A Nation Stricken with Grief

Asaf Ramon, the son of Ilan Ramon, was buried today next to his father in Israel’s Nahalal cemetery. Like his father, he was a captian in the IAF. Like his father, he wanted to be an astronaut. His father Ilan died in the Space Shuttle Columbia in 2003, which exploded upon re-entry.

Asaf’s fighter jet exploded during a routine training flight.

I’ve been working on and off on a poem about Ilan Ramon. After the explosion, scraps of his space diary were found on earth and pieced together by forensic scientists in Israel. It is an amazing story. I wonder how people can praise God in such situations, though.

Ilan Ramon and the Second Holocaust

Ilan Ramons diary
Ilan Ramon’s diary

This isn’t a new story, of course, but I’ve been intrigued by it ever since I first heard about the Ramon diary on the radio a couple of years ago. The above page was found almost two months after the Columbia disaster that killed Ramon and six other astronauts. There is not much out there on him, so I had to settle for a young reader’s biography on him.

Briefly, Ilan Ramon had been a colonel in the Israeli Air Force (IAF), the same one that is maligned day in and day out in the world media. Ramon had actually been one of the pilots on the bombing mission to take out Iraq’s nuclear reactor in 1981, Operation Opera. According to my little book, by Devra Newberger Speregen, Ramon’s bomb was one of the one’s to do in the nuclear arsenal. Speregen relates the following anecdote:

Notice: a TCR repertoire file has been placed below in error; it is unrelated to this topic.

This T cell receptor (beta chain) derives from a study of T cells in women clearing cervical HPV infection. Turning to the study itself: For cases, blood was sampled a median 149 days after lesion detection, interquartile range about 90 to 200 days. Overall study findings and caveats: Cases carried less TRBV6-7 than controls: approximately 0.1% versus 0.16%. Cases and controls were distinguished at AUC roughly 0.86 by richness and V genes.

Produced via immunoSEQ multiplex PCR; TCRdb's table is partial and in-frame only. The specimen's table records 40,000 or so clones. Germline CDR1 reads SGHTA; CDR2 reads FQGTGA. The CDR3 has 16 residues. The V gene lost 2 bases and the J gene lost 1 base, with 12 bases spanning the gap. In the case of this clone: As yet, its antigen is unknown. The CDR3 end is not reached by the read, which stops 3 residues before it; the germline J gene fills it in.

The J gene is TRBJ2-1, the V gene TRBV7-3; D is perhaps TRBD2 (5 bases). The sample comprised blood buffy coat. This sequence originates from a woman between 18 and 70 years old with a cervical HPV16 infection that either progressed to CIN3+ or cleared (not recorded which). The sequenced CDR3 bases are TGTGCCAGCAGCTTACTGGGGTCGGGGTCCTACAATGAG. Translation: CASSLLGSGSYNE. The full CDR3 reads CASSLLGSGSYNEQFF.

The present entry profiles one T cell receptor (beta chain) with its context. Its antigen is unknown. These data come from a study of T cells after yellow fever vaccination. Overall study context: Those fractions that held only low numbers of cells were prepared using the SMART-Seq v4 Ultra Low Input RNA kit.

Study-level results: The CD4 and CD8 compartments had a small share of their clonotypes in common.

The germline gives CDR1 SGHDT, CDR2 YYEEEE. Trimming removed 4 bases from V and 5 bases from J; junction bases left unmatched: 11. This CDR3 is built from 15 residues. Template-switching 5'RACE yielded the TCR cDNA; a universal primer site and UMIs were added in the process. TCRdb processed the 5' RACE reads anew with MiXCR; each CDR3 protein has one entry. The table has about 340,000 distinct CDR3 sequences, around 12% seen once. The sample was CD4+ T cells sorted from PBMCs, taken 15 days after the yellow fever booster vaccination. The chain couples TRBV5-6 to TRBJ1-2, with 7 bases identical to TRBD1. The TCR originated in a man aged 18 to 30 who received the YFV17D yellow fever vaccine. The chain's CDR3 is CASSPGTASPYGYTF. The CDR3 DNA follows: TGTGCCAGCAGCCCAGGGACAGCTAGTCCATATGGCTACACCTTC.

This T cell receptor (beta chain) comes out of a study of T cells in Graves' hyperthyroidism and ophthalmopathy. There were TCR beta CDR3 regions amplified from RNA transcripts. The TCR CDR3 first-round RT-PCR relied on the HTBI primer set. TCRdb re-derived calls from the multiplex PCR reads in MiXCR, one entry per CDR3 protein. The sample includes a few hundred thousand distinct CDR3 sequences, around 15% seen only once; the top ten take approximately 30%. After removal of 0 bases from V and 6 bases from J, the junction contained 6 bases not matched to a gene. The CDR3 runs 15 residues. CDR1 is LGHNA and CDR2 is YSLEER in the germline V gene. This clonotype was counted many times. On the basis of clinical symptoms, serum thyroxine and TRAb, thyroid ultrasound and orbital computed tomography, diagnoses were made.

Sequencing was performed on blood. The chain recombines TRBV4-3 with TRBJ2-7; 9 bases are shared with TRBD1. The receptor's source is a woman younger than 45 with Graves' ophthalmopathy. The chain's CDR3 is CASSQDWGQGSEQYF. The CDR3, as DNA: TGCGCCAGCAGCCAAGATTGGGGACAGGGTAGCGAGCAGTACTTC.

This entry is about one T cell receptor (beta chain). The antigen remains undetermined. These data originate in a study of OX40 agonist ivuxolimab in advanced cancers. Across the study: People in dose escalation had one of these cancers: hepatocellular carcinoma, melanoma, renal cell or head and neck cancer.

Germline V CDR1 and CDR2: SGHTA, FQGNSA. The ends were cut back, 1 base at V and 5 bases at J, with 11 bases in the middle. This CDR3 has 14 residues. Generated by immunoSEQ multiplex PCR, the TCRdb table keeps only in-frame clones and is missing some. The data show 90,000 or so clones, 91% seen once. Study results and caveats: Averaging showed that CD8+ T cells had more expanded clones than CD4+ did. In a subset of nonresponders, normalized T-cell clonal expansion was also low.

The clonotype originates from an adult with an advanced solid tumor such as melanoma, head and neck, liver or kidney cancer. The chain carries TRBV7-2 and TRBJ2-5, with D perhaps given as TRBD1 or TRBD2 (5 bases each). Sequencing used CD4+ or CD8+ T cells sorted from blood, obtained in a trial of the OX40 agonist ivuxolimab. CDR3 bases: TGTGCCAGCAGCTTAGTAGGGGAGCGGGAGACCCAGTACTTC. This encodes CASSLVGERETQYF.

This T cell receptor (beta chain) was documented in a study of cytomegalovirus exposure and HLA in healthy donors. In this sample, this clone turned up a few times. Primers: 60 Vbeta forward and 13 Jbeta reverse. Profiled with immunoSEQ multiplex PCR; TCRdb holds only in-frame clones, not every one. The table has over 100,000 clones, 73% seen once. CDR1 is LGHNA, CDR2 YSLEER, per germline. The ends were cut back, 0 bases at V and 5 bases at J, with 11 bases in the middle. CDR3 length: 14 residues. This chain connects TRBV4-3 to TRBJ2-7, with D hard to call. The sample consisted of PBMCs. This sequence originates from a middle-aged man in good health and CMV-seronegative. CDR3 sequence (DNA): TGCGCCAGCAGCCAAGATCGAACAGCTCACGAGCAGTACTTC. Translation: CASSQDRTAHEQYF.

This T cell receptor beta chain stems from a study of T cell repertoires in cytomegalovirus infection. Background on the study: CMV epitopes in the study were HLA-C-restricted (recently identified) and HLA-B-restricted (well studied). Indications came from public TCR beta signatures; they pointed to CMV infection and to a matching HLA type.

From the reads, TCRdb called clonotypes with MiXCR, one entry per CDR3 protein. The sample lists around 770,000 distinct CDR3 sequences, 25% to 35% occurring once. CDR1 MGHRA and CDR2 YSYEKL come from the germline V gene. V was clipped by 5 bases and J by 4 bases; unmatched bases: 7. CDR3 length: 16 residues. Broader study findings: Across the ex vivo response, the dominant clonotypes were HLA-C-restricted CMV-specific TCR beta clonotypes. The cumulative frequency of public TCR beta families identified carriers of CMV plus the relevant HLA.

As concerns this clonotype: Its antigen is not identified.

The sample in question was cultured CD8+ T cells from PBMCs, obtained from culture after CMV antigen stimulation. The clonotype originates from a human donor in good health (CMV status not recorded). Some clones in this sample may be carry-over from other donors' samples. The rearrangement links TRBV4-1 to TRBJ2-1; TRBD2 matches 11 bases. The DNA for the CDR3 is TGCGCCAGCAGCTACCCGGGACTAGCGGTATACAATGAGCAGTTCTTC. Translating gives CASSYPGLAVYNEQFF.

Commander Yadlin (of the IAF) later remembered something Ilan told him at the time they were preparing for the Iraqi attack: “If I can prevent a second Holocaust, I’m ready to sacrifice my life for this.”

Ramon’s words pre-date Operation Shylock, the novel by Philip Roth in which the possibility of a second Holocaust is posited rather convincingly. Ron Rosenbaum took up the theme in 2002:

The Second Holocaust. It’s a phrase we may have to begin thinking about. A possibility we may have to contemplate. A reality we may have to witness. Somebody has to think about the unthinkable, about the unbearable, and the way it looks now, it’s at least as likely to happen as not. One can imagine several ways it will happen: the current, terrible situation devolves from slow-motion mutual slaughter into instantaneous conflagration, nuclear, chemical or biological. Scenarios that remain regional. Scenarios that go global.

Can we allow ourselves the bliss of ignorance at a time like this?